This disruptor can be overcome by identifying on the real competitive factor—the fact that B2C ecommerce is vastly different from B2B commerce. Distributors can retain customers over these flashy brands when it becomes apparent that the B2C brands do not understand the B2B commerce experience. To do so, they must have the appropriate objectives in mind for their commerce systems, focusing on strategies that improve the efficiency of the buyer and the productivity of the buying cycle overall.

3. Technology and Infrastructure

Larger organizations are able to purchase best-in-breed technologies to handle CRM, ERP, PIM, and commerce capabilities, with the budget to create a massive, powerful tech stack to manage every aspect of the enterprise, including B2B commerce. In addition, they can support that infrastructure with a larger staff, which makes managing all these working parts much more doable. Smaller organizations may not have the budget or person power to incorporate something like Oracle or Salesforce into their operation effectively. It may be impossible to compete with the capabilities that a larger distributor (or Amazon) can offer based on an expensive commerce stack.

Instead, small to mid-size distributors need to find the solution that answers most requirements right out of the box, with the ability to extend, customize, and adapt as business grows. There are quite a few good quality, affordable tech stacks that provide most B2B commerce needs. Having said that, it’s important to find a robust commerce solution with native B2B capability that includes the ability to manage customers’ data. It’s easy to fall for the idea of CRM-based commerce, but remember that customer data is often spread across systems, including the ERP. The real way around this disruptor is to ignore the CRM-based solutions and focus on technology that is both built for B2B commerce and can grow with the organization.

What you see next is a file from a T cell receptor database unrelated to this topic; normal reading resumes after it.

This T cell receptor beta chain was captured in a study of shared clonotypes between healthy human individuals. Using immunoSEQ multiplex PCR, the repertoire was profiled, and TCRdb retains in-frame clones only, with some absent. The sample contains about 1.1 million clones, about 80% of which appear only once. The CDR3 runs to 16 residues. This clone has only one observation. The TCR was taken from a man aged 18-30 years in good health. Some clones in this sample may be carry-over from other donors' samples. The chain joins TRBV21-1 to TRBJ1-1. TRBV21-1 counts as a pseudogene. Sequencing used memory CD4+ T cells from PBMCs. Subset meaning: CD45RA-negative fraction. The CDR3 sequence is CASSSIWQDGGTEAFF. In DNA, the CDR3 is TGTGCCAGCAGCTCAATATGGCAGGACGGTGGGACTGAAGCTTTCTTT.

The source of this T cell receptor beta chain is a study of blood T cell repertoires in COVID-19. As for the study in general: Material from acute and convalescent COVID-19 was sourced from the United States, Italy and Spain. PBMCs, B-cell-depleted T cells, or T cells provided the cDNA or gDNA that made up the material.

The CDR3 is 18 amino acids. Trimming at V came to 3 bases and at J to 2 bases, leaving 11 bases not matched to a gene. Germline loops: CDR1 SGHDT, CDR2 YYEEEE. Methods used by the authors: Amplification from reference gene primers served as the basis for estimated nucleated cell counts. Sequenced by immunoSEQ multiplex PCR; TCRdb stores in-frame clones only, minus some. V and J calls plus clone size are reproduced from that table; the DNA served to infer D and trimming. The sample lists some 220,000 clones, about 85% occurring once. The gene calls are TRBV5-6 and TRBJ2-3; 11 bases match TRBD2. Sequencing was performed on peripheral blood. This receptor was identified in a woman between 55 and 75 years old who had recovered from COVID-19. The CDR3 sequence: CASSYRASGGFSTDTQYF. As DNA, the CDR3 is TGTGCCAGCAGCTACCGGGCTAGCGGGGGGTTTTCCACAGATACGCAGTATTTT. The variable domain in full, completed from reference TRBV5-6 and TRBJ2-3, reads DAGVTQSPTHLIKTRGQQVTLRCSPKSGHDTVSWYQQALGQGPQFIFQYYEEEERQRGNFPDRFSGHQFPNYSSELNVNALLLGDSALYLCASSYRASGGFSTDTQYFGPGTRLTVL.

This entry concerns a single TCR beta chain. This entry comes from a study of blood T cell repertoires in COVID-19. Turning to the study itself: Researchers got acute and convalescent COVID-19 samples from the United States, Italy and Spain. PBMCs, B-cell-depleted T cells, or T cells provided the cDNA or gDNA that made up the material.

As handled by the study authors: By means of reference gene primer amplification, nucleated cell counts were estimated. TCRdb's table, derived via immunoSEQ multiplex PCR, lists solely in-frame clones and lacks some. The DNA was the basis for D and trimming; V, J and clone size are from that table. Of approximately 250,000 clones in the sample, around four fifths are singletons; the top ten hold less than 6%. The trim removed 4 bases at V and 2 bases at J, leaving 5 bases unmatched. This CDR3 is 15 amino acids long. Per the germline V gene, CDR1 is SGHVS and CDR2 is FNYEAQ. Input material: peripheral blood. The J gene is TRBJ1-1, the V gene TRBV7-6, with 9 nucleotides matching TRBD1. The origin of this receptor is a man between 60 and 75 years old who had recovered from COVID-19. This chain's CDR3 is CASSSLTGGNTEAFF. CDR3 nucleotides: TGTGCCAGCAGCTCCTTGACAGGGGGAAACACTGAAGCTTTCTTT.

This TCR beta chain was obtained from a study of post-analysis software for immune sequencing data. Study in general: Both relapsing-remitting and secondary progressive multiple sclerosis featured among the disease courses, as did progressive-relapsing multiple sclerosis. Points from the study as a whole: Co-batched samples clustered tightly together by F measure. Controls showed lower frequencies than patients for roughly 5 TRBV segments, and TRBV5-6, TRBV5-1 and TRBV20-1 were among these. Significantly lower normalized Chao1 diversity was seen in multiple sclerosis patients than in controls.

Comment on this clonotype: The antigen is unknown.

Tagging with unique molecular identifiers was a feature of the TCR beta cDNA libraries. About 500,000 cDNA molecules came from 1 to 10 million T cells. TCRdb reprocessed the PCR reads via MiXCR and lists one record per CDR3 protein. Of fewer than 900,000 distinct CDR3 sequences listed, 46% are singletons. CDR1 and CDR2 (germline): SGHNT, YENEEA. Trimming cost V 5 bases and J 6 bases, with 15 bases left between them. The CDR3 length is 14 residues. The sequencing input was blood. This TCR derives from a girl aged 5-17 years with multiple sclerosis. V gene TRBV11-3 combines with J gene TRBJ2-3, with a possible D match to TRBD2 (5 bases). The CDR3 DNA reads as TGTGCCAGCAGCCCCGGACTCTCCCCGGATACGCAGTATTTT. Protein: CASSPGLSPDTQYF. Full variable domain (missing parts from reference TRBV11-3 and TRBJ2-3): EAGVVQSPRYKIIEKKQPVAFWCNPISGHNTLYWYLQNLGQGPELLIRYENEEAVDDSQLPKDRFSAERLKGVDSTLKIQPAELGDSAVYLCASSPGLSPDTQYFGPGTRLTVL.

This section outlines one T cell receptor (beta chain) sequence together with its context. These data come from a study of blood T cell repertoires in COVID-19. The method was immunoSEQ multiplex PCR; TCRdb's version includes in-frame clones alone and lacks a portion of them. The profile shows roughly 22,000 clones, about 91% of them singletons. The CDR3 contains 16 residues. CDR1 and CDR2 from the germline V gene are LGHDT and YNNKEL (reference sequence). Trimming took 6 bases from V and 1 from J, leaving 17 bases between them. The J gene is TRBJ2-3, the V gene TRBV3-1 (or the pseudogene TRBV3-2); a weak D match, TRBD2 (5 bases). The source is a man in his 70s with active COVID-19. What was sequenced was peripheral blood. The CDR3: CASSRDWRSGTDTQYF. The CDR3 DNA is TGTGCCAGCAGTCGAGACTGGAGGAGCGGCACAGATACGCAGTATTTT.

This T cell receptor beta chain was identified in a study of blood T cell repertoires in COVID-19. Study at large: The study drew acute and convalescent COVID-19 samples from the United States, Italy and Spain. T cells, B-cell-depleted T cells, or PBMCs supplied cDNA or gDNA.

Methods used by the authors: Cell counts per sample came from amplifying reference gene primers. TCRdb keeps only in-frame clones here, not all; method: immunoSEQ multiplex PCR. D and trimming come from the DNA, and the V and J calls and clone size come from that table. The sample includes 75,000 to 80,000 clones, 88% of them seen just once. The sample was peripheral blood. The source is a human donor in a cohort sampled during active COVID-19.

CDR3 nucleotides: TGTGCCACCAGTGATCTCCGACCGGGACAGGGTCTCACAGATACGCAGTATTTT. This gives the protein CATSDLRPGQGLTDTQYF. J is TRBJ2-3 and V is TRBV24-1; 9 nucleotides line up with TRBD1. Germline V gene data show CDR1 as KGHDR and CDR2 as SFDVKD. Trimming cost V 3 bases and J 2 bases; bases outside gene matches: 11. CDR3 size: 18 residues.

4. Manufacturers

More and more, we’re seeing manufacturers demanding digital readiness of their distribution channels as they face their own disruptions from changing customer expectations and greater competition. Manufacturers, for the most part, want to remain loyal to their channel, but if the channel is not modernizing their tools they will look elsewhere. The bottom line is that manufacturers cannot allow the failing of their distribution channel to risk their brand.

Many manufacturers have tried the “carrot” approach to encourage distributors to move toward a digital-ready business model, using friendly encouragement and frequent messaging. As competitive factors intensity, more manufacturers will move to using the proverbial “stick” and mandate digital requirements for their distributors. Although it may cause some sleepless nights, this pressure may be just the impetus needed to move the focus away from traditional processes. In other words, manufacturer pressure could get the C-suite to buy into bigger budgets to build a strong B2B hybrid commerce environment that maximizes the online and offline experiences. Using these new mandates as a way to gain more organizational influence for online commerce could be the political tool distribution commerce managers have been looking for.

As with any industry impact, these four disruptors—data, B2C, technology and manufacturers—all can be transformed into advantages with the right perspective. The answer is to stay ahead of each of these disruptors in 2019. Focus on that, and it’s likely a distributor will stay ahead of the competition—and even beat the big guys.

Karie Daudt is the VP of Customer Experience and Marketing for Insite Software.